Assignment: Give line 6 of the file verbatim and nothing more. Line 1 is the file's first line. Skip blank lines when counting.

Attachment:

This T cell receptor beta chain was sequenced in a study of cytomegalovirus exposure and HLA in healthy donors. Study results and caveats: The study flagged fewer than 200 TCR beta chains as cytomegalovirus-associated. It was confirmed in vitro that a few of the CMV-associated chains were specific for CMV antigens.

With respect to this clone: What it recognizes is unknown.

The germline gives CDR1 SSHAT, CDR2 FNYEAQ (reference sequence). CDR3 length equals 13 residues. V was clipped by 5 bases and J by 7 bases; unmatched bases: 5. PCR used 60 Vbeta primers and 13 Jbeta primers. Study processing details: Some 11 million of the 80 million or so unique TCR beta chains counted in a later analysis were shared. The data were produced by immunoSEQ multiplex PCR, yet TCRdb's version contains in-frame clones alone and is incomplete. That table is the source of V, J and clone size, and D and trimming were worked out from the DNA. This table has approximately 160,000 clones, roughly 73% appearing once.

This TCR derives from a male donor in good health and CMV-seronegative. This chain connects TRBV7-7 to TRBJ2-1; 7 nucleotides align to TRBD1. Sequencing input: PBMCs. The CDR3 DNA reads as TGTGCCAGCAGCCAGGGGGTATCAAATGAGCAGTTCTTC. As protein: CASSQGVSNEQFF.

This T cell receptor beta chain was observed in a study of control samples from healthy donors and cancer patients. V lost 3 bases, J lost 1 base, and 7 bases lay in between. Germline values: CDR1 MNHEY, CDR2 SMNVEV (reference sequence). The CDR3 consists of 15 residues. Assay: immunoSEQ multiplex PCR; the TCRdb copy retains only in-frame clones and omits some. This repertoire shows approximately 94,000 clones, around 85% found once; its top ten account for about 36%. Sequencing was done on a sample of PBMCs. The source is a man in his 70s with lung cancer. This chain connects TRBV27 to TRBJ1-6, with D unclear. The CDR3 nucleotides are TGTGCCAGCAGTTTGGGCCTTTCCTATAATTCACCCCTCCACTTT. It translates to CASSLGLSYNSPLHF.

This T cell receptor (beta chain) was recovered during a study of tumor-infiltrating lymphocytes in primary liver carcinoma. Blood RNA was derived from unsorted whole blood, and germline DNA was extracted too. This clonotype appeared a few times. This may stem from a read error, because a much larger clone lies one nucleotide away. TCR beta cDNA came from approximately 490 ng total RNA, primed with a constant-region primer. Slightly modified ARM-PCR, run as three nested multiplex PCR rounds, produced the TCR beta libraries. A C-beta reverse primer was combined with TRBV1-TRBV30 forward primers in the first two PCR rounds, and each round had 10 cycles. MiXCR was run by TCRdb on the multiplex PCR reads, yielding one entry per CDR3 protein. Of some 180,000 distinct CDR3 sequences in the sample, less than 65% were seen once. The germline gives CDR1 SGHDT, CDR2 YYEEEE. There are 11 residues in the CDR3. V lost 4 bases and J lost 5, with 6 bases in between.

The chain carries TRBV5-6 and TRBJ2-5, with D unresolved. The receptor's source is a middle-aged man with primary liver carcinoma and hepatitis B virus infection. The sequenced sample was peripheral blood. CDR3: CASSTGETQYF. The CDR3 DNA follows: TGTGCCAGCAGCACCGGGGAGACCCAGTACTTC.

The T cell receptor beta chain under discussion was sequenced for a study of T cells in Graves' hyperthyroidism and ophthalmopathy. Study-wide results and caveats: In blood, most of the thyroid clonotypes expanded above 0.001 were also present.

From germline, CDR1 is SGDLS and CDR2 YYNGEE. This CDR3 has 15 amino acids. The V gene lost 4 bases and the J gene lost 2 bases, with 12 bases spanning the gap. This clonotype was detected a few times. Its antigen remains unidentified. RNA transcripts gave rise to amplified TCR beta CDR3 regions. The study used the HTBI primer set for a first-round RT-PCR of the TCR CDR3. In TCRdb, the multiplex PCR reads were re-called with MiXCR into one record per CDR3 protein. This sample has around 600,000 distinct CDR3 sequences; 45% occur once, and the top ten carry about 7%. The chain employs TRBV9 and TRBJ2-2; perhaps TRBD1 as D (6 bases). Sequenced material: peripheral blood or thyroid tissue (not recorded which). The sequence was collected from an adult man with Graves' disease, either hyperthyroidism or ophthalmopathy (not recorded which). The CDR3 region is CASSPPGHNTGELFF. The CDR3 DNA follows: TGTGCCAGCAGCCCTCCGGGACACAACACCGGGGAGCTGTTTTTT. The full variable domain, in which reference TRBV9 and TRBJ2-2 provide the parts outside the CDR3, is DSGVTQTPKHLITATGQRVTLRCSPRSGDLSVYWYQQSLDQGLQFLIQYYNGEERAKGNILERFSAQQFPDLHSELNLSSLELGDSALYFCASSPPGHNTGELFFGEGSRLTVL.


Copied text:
This T cell receptor (beta chain) was recovered during a study of tumor-infiltrating lymphocytes in primary liver carcinoma. Blood RNA was derived from unsorted whole blood, and germline DNA was extracted too. This clonotype appeared a few times. This may stem from a read error, because a much larger clone lies one nucleotide away. TCR beta cDNA came from approximately 490 ng total RNA, primed with a constant-region primer. Slightly modified ARM-PCR, run as three nested multiplex PCR rounds, produced the TCR beta libraries. A C-beta reverse primer was combined with TRBV1-TRBV30 forward primers in the first two PCR rounds, and each round had 10 cycles. MiXCR was run by TCRdb on the multiplex PCR reads, yielding one entry per CDR3 protein. Of some 180,000 distinct CDR3 sequences in the sample, less than 65% were seen once. The germline gives CDR1 SGHDT, CDR2 YYEEEE. There are 11 residues in the CDR3. V lost 4 bases and J lost 5, with 6 bases in between.